Oats are processed by rolling (steamed and pressed) or steel-cutting (cut into pieces). There is little difference nutritionally between the two styles, but steel-cut oats do take longer to cook.
Although oats are a type of grain, they don’t contain gluten. Some oat-based products, however, may have been processed in places that also handle wheat. Oat-based baked goods such as snack bars could include wheat flour, too.
Nutritionally, oats are rich in fibre and provide slow-release energy, which helps you to stay fuller for longer. They may also help maintain good heart health as they contribute to lowering cholesterol.
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Rolled oats are whole grains that have been lightly roasted, steamed and rolled flat, which breaks down the outer husk.
Steel-cut oats have been lightly roasted and chopped into small pieces without steaming. They take longer to cook than rolled oats, but many think there’s a flavour advantage. The texture makes them a good addition to stuffings such as haggis.
Pre-cooked varieties usually have fewer nutritional advantages and may also contain unnecessary ingredients.
Instant oats are rolled thinner than usual, so they cook faster and make a smoother porridge.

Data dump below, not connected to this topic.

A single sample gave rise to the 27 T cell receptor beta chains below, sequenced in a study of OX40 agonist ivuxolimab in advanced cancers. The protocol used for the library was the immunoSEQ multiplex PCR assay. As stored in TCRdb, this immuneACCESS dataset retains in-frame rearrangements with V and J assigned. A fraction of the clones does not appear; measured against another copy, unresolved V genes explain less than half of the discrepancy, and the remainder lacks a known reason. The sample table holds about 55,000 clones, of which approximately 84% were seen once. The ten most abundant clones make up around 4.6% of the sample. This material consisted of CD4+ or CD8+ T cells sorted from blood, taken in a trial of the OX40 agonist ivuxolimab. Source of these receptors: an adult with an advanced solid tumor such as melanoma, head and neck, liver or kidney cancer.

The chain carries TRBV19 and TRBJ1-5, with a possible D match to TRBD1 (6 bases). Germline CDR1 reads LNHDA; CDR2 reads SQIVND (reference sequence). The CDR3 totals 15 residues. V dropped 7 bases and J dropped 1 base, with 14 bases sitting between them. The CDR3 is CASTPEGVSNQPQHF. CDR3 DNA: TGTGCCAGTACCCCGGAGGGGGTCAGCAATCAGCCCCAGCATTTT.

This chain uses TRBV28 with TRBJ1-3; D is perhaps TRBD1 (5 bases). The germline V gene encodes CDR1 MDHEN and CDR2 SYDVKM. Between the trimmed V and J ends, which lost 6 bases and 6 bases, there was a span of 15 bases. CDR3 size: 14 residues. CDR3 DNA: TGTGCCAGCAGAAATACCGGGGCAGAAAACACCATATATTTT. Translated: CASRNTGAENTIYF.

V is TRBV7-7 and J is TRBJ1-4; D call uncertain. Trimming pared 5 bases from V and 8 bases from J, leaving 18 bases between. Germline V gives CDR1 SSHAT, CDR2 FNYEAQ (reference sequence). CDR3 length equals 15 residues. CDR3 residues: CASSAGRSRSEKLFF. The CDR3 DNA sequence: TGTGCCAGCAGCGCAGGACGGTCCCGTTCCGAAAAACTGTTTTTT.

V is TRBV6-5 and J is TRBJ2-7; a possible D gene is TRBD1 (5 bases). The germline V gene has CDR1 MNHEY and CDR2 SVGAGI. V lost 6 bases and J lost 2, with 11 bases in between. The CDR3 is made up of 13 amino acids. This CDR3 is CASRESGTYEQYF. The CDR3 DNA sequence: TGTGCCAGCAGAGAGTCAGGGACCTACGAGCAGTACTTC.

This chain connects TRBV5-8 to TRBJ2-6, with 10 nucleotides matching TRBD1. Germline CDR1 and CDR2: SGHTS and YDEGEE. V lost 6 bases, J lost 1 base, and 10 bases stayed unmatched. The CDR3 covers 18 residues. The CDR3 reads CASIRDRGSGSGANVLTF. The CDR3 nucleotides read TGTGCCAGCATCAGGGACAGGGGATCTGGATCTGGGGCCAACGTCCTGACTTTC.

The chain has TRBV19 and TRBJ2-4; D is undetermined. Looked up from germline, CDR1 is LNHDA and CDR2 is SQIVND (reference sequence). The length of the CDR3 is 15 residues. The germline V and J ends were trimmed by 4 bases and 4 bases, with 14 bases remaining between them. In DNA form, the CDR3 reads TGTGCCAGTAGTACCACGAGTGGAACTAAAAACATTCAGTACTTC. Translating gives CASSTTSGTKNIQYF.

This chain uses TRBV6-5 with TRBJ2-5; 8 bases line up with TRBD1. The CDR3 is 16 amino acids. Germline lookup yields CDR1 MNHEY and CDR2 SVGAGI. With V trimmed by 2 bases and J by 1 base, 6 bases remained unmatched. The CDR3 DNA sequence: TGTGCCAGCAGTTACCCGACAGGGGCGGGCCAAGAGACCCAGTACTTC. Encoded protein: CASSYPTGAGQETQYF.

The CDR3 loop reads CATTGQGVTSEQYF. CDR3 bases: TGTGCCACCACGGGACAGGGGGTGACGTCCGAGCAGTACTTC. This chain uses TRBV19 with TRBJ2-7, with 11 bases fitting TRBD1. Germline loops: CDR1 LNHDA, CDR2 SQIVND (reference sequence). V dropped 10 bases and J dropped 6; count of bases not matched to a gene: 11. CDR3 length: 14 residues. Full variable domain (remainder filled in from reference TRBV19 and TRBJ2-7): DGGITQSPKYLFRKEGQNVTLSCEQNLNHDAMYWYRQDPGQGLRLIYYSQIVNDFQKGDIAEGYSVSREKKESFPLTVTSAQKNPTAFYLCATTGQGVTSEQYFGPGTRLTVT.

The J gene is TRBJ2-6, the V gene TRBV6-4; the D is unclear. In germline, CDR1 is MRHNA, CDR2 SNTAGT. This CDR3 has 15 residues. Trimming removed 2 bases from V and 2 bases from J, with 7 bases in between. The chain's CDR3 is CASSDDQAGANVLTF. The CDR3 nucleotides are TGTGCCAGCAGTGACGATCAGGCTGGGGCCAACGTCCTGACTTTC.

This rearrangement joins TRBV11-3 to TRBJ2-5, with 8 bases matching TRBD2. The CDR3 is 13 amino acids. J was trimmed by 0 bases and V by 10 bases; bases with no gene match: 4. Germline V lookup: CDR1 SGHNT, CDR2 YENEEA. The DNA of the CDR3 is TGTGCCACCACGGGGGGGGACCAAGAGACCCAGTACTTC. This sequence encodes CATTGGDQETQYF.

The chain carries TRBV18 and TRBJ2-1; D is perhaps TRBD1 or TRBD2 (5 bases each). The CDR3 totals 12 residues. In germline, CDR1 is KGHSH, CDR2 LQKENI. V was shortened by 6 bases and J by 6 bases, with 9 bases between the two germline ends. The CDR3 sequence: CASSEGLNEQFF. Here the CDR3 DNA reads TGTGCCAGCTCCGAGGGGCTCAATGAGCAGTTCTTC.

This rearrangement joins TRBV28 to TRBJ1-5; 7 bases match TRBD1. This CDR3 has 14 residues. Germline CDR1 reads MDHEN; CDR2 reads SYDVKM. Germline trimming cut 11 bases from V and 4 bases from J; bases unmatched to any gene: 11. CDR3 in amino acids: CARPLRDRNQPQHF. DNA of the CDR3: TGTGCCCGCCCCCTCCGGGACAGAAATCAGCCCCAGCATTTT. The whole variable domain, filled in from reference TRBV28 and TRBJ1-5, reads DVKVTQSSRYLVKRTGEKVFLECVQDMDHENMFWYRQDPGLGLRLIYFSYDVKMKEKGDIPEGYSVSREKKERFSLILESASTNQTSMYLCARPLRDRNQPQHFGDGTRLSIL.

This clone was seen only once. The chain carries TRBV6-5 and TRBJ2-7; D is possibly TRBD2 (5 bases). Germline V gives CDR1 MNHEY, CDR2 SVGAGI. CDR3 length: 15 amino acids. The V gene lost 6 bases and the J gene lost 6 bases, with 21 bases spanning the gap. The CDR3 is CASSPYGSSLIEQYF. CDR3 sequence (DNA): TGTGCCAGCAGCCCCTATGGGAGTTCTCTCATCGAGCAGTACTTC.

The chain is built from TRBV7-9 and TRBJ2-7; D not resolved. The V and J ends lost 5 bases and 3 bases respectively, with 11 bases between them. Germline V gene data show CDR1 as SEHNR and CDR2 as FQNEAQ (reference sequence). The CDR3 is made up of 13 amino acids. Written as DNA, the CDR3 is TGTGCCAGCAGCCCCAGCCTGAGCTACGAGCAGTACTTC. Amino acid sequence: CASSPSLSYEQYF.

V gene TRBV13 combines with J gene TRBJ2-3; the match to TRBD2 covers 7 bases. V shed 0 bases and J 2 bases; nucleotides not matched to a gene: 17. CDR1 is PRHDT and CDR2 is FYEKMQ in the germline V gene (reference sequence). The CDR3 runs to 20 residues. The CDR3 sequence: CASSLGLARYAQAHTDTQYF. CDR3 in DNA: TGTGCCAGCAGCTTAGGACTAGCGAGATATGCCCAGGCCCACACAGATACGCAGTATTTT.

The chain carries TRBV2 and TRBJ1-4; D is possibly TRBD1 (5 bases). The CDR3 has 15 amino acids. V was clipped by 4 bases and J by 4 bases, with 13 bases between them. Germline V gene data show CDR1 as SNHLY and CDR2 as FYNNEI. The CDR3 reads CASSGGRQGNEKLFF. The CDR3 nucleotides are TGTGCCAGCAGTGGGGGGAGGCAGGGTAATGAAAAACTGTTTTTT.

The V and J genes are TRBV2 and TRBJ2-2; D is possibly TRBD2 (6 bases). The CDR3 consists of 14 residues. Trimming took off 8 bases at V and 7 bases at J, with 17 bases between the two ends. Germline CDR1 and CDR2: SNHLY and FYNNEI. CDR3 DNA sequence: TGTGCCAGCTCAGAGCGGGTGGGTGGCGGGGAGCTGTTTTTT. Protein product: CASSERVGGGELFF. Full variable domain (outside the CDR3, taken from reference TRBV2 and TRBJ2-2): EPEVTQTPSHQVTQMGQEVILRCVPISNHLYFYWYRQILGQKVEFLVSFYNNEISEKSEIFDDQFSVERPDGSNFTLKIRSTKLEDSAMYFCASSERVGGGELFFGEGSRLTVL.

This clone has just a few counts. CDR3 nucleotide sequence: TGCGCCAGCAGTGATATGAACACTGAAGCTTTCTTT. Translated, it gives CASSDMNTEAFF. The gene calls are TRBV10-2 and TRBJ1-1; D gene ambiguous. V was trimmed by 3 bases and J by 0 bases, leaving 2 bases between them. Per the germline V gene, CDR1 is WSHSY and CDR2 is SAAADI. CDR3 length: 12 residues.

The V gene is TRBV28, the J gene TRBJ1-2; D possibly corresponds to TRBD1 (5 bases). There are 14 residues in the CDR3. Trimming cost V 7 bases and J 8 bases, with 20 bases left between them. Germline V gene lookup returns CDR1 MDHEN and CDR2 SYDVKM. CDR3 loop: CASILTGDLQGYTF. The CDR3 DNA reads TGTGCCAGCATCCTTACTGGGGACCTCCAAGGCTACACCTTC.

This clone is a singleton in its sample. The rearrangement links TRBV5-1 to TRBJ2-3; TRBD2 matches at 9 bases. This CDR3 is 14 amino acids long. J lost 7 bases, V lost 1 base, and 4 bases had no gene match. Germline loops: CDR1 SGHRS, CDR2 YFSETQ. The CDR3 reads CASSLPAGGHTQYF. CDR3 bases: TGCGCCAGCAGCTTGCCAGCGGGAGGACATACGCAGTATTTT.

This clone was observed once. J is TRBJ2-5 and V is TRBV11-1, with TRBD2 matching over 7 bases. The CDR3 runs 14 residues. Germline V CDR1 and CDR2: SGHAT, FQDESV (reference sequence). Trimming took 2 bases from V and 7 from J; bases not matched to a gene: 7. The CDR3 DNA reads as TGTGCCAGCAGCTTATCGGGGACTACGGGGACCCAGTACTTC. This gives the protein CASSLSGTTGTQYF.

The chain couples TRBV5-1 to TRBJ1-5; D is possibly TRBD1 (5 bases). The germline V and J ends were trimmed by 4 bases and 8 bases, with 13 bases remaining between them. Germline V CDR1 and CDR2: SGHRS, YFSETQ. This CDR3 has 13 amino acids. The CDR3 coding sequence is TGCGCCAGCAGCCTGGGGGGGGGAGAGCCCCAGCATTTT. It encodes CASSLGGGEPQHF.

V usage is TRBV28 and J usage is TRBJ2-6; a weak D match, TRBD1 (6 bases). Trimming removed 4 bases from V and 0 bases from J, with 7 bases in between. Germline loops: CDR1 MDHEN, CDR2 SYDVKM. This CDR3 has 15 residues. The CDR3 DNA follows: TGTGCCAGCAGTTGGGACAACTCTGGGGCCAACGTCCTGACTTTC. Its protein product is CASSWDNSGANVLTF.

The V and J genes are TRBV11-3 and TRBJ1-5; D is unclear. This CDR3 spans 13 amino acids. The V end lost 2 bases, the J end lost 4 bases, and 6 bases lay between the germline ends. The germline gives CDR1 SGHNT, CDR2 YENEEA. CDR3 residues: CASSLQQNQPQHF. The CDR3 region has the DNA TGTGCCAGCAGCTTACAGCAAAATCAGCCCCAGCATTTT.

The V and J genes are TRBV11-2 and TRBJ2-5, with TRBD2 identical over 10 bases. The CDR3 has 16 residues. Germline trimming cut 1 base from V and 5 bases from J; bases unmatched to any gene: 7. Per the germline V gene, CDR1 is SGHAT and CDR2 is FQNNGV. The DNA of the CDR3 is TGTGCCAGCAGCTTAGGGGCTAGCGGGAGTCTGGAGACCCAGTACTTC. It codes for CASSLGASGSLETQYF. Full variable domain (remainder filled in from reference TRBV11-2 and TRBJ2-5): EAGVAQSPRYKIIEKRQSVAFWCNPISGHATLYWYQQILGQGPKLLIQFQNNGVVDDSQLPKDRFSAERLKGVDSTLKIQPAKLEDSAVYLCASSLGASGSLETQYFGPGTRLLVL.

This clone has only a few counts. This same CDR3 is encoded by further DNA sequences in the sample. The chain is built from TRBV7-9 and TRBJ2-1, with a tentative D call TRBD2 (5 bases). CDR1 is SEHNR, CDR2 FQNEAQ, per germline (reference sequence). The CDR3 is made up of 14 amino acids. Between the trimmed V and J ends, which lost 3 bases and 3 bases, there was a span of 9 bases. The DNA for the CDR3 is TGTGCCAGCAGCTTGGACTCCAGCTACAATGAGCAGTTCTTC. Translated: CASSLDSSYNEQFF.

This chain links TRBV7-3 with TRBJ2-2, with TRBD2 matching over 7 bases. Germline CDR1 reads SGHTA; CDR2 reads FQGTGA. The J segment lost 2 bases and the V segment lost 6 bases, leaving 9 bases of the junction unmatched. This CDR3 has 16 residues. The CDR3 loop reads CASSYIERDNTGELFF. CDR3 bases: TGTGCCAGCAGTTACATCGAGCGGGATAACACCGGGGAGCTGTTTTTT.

Rolled oats can be eaten raw after soaking overnight as it plumps and softens the grain; many sources say that soaked, raw oats are easier to digest.
Keep them in a cool, dark place to stop them from oxidising.
One generous bowl of oats with milk or water takes around 3-4 mins to cook in the microwave. If the porridge is too thick, you can add more liquid, stir well and microwave another minute or so. Slow cooking rolled oats, particularly after soaking overnight, gives a much creamier result. A little salt will enhance the flavour of your porridge, but the level of sweetness is up to you. Porridge is often topped with maple syrup, jam or fruit, especially sliced banana. Oats can also be soaked overnight in milk, fruit juice or yogurt and eaten uncooked the next day.
Steel-cut oats take longer to cook. They usually require more milk or water, and retain a chewier texture.
Oat flour can’t be used on its own with yeast as there will be no rise. It can, however, be used in recipes where baking powder is used, but even here it’s usually mixed with wheat flour.